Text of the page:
All Tower Defense titles are not created equal; or so I came to realize only two levels in while playing the curiously unique and highly complex new Tower Defense game, Human Defense, by Heliceum. For the most part, I love all flavors of TD’s and have also come to realize that they usually all bear a similar formula; decide which tower to place where, start the onslaught, sit back, and for the most part (save tower upgrades of course) let the game do the rest. Not with Human Defense.
The newest cub to the genre has you defending the body’s organs, (heart, muscle, lungs, kidneys) against, well, what else, viruses! The domain for the frolic is done via astounding graphics of preset veins and unalterable tower locations, as well as an even deeper backdrop of the entertainments’ hosts lining up to get ready for the next wave. The overall atmosphere and music is somewhat cartoonish which only adds to the novelty of the game, allowing the user to focus on the objective at hand concretely. The presentation was done really well on every aspect.
This Universal game is played in portrait mode with the latter levels providing a scroll bar for ease of navigation, without zoom capabilities. The adventure includes the customary three-star rating system; something I struggled with on nearly every level.
Unlike other TD’s, to build and upgrade towers, your resources (carbohydrates and proteins of course!) travel down the same paths as the enemy and are supplied in parallel with the attackers.
Yes, this makes the game very fast-paced. Want more? Try throwing in path switches and alternate routes, as you must not only build and upgrade your towers, but also administer the same asset’s to the body and constantly monitor it’s health via on screen watchdogs. Even on the final waves of most every TD game I have played, I have never felt the same sense of urgency as I have with Human Defense from the very first wave; imagine how I felt with the final wave! When upgrading your towers, you have to manage your resources precisely as immediately upon upgrade selection, the tower is rendered useless until all supplies have entered the tower.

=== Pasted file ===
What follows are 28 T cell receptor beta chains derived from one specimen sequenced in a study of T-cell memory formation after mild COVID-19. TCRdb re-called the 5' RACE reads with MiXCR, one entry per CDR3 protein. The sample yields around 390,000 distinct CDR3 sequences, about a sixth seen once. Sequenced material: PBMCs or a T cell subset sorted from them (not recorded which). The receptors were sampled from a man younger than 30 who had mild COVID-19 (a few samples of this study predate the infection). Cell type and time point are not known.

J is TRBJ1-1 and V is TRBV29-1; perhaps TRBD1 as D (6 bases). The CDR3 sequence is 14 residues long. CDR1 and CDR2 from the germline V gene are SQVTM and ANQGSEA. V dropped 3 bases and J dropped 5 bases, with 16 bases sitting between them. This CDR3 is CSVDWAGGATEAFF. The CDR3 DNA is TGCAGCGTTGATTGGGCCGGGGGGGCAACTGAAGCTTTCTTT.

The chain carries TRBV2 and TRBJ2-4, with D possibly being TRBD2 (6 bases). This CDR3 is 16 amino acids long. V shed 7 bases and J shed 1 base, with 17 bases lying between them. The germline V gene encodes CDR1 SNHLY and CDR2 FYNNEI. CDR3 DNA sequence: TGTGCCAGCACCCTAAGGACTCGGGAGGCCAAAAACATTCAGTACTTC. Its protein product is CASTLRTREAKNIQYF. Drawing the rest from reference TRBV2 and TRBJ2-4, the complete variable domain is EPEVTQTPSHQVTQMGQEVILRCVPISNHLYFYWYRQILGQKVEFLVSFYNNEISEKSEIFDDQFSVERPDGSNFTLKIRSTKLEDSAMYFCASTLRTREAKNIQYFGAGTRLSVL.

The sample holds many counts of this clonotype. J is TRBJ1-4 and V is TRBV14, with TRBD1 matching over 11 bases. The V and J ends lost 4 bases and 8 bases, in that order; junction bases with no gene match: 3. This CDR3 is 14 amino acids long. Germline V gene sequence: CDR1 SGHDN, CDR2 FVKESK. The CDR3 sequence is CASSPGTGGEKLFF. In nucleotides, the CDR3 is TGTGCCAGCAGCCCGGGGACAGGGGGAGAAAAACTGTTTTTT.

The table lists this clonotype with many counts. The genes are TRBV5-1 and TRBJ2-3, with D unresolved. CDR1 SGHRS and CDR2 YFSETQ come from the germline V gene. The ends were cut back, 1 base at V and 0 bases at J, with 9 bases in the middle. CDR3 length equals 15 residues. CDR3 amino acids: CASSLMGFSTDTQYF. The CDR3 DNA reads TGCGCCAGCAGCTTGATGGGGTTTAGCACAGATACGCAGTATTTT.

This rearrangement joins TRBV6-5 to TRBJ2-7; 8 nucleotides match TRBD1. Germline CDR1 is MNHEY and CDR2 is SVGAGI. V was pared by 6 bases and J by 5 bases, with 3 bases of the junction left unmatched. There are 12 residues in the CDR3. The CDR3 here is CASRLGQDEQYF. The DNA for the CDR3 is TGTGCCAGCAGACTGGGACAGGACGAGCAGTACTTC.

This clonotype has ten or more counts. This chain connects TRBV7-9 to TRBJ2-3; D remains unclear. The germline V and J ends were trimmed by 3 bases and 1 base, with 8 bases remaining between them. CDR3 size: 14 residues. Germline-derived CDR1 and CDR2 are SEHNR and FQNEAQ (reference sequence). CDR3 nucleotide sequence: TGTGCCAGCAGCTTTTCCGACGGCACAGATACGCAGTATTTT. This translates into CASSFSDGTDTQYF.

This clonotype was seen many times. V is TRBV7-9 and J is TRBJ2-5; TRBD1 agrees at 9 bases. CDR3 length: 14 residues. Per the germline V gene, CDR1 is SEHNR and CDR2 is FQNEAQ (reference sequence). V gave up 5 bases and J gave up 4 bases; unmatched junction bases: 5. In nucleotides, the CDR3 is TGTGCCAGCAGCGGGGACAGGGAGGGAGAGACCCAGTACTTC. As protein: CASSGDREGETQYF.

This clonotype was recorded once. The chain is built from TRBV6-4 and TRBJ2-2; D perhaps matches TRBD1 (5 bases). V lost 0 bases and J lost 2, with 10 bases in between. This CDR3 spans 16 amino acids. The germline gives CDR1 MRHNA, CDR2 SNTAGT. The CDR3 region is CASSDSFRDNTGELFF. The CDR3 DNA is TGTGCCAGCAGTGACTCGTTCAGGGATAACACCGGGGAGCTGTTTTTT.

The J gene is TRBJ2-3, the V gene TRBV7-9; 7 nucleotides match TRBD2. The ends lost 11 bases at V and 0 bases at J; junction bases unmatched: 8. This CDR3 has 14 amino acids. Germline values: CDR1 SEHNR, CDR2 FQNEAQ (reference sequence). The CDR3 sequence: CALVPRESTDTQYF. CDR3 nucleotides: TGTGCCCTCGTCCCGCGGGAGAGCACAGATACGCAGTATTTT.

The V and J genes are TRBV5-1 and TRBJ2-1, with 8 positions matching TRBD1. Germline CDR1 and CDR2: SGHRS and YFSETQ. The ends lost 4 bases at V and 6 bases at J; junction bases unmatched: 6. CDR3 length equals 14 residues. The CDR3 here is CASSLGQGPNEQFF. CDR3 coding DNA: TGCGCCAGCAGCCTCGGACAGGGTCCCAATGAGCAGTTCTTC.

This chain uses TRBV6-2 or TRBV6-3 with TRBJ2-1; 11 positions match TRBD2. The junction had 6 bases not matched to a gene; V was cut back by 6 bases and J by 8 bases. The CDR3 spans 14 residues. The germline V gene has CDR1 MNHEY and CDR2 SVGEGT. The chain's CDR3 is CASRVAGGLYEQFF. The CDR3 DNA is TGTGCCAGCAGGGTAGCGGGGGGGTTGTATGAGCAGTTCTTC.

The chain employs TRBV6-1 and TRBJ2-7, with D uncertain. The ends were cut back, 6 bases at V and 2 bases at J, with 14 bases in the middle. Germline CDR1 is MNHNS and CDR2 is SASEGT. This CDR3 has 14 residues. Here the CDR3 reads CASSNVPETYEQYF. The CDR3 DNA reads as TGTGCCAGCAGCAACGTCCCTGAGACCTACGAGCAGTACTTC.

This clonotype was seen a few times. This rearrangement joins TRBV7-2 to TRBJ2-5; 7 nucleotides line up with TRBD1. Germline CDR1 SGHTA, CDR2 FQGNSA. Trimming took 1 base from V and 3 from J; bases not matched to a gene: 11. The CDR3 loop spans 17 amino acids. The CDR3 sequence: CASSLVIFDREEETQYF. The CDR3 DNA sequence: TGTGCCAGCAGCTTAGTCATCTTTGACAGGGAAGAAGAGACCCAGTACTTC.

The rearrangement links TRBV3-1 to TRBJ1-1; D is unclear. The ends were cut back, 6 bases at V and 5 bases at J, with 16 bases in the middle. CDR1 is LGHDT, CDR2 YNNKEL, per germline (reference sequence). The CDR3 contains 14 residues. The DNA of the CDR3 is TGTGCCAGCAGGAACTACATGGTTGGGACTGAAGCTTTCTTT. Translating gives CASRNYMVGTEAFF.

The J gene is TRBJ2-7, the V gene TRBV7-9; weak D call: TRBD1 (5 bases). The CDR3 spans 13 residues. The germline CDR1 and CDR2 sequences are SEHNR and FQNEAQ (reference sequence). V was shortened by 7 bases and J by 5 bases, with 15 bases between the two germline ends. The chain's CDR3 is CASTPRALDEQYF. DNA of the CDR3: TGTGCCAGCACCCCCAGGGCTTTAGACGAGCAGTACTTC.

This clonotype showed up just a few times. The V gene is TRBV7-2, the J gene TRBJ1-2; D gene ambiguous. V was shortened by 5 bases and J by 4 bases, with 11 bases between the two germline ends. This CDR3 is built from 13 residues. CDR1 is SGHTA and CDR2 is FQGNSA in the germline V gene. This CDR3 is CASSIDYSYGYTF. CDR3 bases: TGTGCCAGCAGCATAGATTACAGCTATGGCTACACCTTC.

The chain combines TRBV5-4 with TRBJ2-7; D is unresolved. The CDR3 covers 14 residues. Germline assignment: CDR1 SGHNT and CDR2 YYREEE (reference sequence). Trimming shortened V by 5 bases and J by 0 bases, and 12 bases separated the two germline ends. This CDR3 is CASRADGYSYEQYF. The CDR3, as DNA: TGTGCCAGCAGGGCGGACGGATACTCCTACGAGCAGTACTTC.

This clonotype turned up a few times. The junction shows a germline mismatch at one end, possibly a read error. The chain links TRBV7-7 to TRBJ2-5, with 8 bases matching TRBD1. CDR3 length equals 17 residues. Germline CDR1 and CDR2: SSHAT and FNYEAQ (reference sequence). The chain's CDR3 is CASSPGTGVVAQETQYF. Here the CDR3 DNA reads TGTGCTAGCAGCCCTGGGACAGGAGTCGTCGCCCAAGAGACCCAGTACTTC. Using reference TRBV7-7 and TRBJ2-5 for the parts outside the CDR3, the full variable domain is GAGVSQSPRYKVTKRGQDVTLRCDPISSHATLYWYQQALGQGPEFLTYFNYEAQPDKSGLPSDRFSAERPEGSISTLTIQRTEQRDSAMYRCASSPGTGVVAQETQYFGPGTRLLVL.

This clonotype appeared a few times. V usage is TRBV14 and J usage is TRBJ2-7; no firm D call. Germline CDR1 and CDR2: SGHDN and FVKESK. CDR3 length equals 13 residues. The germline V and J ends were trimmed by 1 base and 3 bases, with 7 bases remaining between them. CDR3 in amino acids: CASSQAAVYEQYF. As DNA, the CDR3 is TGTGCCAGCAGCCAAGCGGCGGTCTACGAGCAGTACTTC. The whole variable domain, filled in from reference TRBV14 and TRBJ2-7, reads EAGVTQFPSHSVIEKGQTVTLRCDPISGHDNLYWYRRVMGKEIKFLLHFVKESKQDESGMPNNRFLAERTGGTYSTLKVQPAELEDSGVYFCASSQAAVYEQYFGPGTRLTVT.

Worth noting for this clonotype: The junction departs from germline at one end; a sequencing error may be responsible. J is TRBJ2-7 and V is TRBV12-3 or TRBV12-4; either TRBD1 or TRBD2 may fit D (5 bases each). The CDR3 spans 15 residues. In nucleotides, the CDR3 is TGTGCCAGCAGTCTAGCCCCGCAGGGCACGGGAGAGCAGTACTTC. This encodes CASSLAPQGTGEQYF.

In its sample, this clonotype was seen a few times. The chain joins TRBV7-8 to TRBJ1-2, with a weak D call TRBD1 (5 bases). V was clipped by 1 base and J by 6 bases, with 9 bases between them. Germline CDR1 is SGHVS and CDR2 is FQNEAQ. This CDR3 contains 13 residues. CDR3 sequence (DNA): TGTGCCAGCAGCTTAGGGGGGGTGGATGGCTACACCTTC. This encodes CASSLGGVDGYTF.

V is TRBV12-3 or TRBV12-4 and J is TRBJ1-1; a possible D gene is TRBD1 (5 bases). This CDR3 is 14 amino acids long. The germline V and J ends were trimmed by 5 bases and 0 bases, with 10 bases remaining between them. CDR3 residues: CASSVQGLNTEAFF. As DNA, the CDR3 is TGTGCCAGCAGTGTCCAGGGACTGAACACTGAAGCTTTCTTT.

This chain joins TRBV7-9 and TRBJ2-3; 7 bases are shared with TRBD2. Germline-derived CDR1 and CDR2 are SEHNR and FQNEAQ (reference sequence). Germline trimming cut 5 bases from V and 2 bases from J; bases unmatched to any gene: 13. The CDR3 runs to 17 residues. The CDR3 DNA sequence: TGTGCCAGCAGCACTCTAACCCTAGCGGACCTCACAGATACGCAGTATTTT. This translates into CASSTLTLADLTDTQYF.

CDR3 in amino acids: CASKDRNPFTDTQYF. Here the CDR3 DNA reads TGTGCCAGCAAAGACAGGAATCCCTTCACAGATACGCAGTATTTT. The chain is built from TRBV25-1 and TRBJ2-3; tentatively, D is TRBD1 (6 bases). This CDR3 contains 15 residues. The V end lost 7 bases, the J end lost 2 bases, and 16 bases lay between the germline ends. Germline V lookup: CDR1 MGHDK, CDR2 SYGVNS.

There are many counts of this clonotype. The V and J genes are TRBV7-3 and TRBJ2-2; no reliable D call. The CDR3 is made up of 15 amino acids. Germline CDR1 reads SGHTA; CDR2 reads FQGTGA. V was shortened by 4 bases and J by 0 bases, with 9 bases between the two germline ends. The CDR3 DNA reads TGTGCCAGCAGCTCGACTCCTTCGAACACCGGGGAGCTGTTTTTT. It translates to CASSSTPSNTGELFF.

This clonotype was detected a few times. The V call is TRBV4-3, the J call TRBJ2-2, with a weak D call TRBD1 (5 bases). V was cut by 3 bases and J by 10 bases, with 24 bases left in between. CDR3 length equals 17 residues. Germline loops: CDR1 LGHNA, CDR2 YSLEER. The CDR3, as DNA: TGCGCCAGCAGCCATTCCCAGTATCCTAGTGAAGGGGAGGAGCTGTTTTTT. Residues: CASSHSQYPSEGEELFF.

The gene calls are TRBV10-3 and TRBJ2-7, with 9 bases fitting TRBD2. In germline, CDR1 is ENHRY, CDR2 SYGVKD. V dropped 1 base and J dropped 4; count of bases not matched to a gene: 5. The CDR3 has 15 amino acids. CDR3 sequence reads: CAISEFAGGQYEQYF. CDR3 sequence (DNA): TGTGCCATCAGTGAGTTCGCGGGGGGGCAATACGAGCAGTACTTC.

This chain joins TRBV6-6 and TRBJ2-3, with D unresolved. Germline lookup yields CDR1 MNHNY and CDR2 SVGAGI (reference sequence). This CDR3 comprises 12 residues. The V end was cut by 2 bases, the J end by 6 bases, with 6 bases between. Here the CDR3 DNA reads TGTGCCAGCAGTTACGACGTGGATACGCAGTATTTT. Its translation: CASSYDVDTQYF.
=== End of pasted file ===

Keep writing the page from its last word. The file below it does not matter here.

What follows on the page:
Considering the pre-determined, and somewhat limited tower placements, there is quite a high puzzle factor with HD, something I have never experienced to such an extent with other Tower Defense titles. It really requires the enthusiast to examine and strategize even before hitting ‘Play’. Upon level completion, you will receive coins which are used to purchase one-time use artillery items (tower power, organs energy needs.)
There are IAP options as well, but I did not feel the need to purchase any (although, I also contended with each level tooth and nail to just finish them, let alone get three stars!) The entertainment doesn’t stop there as included within the diversion is a ‘Lab’ section with quick write-ups on the organs and their functions; kind of a mini encyclopedia with a Human Defense spin; pretty cool. There is also a secondary game mode, Emergency mode, which is similar to Endless.
Human Defense is definitely the most engaging Tower Defense title I have come across with each level requiring you to highly strategize and during every minute of gameplay, not let your guard down, not even for a split second. It is not for the casual, relaxing, watch the towers do their stuff consumer. Although, if you want one of the more complex and engaging Tower Defense titles on the AppStore, you may just find what you’re looking for here.